I am traveling with my family through Spain for Thanksgiving week, a total of ten days. We spent three nights in Madrid, three nights in Barcelona and today we flew to Bilbao for three nights before flying home on Monday to Boise. There are three of us in our group; my husband, Peter, my daughter, Kayla (age 16) and myself. My son, Scott is spending a semester in Bilbao with the University of Idaho exchange program. He is a senior majoring in finance and accounting with a minor in math.
When he was getting ready to leave Boise, he warned us that he might not have time to see us. But it turns out he only has classes Monday through Wednesday with four day weekends. He has used his long weekends well traveling with friends to Portugal, Barcelona, and Amsterdam.
Last weekend he took a five hour roundtrip bus trip from Bilbao to meet us. He stayed in a hostel near our three star hotel. His visit led me to the theme of this week’s blog. To travel well and happily you need to know yourself.
Scott has turned into an adventurer. He carries what he needs in a backpack. He is facile with apps on his phone for directions, tickets and other travel necessities. He uses mass transit or Uber everywhere he goes. He finds ways to do things on the cheap utilizing hostels or crashing with friends. He has made trips all over Europe on a limited budget.
Pete, Kayla and I are travellers. Kayla and I have travelled extensively, Pete not so much. But a traveller has a distinctive style. We all carry a single bag that meets airport boarding standards and a backpack. The rule is that you have to be able to handle your own luggage easily. The three of us spent 13 days in China with a large group. We managed with our roller bags while others piled up massive suitcases to load on the buses. Pete and I actually put everything in the overhead when we went to Prague and Vienna a number of years ago.
Travellers have some explorer in them. They will take off without a firm schedule. But unlike the true adventure, a traveller wants to know they have a room at night and skip the line tickets for the big tourist showcases such as the Vatican.
The final category is tourist. This is the individual who wants every detail planned to the last second, excursions planned before you leave home and no worries about transportation or luggage size. Most foreign travellers are tourists. We see buses full of tourists where ever we go. The cruise tour is the ultimate luxury for the tourist, one doesn’t even need to move their baggage during the entire journey. I doubt I will go on a cruise in my lifetime. As a traveller, I would find it confining.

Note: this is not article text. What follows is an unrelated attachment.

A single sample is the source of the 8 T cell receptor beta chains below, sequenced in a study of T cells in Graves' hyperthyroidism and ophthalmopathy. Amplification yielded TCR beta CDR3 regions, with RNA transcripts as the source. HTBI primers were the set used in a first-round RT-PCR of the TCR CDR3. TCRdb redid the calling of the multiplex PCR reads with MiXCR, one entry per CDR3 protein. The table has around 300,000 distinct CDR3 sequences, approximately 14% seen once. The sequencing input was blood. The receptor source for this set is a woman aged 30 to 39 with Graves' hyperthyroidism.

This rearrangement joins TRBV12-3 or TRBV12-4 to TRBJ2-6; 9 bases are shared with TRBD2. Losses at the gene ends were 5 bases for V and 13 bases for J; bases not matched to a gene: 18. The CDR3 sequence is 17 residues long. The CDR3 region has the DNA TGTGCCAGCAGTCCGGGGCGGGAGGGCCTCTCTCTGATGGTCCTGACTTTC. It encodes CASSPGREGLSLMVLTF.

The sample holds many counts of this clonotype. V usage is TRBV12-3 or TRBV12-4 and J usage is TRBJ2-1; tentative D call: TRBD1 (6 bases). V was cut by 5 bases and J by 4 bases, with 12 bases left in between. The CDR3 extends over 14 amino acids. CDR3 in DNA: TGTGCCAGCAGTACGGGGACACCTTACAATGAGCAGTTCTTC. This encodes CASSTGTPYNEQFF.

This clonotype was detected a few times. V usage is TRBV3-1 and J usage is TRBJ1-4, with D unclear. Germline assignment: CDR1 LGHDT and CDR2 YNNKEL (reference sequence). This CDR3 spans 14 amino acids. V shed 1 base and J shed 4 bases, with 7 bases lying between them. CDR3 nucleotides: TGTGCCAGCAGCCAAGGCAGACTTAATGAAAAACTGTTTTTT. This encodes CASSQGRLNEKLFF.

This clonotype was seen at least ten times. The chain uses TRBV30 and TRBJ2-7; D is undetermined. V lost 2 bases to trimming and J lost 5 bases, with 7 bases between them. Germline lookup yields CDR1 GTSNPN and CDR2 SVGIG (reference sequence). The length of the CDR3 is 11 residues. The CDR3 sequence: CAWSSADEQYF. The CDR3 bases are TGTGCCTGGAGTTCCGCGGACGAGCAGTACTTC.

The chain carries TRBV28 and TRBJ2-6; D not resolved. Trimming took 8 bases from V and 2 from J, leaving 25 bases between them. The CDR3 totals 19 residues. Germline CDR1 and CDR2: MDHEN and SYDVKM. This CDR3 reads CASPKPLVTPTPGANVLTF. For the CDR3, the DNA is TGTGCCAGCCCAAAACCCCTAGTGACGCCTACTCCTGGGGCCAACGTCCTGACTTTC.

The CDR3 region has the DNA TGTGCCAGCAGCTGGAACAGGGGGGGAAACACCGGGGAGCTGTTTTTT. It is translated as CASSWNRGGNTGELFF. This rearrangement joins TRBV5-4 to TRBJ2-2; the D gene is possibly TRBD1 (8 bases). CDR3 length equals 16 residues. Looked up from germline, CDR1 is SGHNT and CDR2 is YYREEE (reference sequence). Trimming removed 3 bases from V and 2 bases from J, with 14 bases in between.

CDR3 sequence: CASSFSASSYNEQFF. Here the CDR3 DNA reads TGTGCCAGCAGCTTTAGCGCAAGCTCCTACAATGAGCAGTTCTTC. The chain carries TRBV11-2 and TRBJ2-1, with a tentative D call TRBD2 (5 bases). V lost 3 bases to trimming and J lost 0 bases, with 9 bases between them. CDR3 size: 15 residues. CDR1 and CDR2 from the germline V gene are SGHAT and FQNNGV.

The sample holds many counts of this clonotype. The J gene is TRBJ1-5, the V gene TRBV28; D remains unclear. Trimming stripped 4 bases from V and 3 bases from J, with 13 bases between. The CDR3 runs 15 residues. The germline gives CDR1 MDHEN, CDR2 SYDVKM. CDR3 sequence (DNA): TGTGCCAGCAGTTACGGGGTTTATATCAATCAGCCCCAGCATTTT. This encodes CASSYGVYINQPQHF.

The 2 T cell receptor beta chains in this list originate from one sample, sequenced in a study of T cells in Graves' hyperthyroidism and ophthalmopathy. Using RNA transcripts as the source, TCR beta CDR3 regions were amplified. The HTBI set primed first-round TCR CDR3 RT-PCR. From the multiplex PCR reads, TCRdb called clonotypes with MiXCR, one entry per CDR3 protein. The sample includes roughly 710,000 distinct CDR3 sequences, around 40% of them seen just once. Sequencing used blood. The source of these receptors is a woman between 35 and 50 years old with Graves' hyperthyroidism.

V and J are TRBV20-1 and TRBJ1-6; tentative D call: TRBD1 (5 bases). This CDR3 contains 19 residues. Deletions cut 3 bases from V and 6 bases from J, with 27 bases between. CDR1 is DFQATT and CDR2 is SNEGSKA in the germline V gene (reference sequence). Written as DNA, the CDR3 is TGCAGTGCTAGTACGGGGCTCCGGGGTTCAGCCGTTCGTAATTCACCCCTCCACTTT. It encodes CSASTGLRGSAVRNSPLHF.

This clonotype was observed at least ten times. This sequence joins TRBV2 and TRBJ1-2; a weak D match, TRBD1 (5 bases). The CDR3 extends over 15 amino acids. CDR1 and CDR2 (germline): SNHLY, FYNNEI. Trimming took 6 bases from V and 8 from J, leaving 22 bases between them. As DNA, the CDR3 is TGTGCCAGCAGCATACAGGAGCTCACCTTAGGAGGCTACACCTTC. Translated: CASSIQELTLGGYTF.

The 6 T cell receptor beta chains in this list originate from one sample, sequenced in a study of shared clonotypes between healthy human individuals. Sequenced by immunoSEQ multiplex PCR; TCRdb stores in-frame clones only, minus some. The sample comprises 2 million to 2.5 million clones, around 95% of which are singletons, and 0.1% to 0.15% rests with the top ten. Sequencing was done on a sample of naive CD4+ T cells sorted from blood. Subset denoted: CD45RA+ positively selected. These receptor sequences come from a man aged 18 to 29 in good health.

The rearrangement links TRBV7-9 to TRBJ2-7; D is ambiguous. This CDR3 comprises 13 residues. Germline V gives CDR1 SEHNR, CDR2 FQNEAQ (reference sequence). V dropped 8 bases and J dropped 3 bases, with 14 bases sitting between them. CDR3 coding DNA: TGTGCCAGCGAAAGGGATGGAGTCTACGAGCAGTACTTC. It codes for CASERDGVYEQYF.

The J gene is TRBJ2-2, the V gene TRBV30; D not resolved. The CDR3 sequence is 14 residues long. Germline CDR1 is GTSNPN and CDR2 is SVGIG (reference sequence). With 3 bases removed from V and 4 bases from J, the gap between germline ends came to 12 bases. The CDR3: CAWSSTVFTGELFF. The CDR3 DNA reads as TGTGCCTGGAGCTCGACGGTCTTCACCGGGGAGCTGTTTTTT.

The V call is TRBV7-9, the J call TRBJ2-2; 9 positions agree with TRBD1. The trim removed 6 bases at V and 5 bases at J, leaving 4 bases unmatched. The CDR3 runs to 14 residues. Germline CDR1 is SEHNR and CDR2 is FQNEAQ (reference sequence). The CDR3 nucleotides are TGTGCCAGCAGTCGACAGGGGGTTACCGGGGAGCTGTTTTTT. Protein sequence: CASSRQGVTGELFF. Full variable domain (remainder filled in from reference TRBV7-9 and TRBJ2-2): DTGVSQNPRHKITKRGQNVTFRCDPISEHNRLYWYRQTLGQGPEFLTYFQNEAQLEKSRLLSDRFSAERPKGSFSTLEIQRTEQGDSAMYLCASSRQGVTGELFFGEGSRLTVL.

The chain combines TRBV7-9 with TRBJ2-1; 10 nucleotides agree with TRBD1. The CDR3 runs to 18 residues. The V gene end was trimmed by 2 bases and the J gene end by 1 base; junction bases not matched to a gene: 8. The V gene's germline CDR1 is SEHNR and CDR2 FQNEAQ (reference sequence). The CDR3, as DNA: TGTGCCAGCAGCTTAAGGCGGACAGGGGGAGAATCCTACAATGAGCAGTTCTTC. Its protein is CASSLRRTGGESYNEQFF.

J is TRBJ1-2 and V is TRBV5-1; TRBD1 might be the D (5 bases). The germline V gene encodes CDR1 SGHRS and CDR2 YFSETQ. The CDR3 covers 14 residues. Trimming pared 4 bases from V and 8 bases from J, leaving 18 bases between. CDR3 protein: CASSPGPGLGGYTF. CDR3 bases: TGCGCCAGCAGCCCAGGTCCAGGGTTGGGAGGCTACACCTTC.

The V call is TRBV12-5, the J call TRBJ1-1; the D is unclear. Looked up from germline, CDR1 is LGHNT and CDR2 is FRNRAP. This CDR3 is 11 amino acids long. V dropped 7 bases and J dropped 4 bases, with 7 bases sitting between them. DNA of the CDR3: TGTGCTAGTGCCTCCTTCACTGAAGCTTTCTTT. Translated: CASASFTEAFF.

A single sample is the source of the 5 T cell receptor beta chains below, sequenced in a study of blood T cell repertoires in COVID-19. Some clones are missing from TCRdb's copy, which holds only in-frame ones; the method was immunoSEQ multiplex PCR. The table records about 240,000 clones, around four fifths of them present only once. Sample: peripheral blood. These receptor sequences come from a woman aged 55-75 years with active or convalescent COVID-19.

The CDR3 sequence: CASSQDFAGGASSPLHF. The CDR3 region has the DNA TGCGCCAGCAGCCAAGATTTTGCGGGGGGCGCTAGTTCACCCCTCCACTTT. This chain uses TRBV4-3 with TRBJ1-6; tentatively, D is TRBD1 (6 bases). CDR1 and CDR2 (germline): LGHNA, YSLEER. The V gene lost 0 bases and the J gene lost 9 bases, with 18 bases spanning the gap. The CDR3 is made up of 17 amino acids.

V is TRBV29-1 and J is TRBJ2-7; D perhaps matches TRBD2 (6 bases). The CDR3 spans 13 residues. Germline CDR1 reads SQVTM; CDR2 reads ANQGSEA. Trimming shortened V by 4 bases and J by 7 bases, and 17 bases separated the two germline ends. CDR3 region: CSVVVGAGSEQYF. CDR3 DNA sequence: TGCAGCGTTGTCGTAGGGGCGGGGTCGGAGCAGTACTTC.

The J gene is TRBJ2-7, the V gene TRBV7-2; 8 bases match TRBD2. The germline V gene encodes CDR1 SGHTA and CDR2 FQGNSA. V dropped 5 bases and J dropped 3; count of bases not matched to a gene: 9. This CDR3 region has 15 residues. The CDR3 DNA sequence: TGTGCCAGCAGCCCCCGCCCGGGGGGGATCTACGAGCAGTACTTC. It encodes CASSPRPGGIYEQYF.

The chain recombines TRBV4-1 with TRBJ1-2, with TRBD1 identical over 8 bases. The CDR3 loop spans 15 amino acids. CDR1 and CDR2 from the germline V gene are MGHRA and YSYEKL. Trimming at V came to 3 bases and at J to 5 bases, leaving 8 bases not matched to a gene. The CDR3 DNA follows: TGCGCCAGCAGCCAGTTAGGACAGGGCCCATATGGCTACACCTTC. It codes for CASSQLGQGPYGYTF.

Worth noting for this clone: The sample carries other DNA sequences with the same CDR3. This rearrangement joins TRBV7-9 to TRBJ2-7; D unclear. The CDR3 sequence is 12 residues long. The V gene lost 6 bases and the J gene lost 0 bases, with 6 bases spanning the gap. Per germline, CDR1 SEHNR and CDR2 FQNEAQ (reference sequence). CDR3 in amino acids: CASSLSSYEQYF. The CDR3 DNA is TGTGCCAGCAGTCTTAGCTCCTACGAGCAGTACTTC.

All of us have a little of each of these wanders in us. When my family went to China as tourists, I felt confined by the buses but would have been uncomfortable in the jammed streets with the foriegn language and street signs without a guide.
Last spring in England, my sister and I rented a car and drove through England, Whales, and Scotland. We were mainly travellers because we had a destination each night but during the day we were adventures left to the mercy of the GPS. Fortunately, we know English.
I am thrilled my son has turned into an adventurer. He plans on skiing in Southern France for 4 days for $200 to $300 Euros including room, lifts, equipment before returning to Idaho for Christmas. He will borrow clothes though he owns some of the best ski equipment in the world back in Boise. As an adventurer, who knows what places he’ll go or sights he’ll see.
I am pleased to be a traveller. I savor the freedom of an unplanned day where we can take a siesta, eat late, outside on a Spanish square with heat lamps going.
But I understand the tourist with their need to control their trip and keep their possessions with them.
The key to successful foriegn journeys is understanding: “Are you an adventurer, a traveller, or a tourist?”
Putting an adventurer on a tourist excursion will lead to great discontent for the tourists and adventurer. A tourist on an unscheduled adventure will probably suffer great anxiety. There is no correct adventure quota but knowing who you are and the styles of your fellow travel partners will result in a much more successful trip.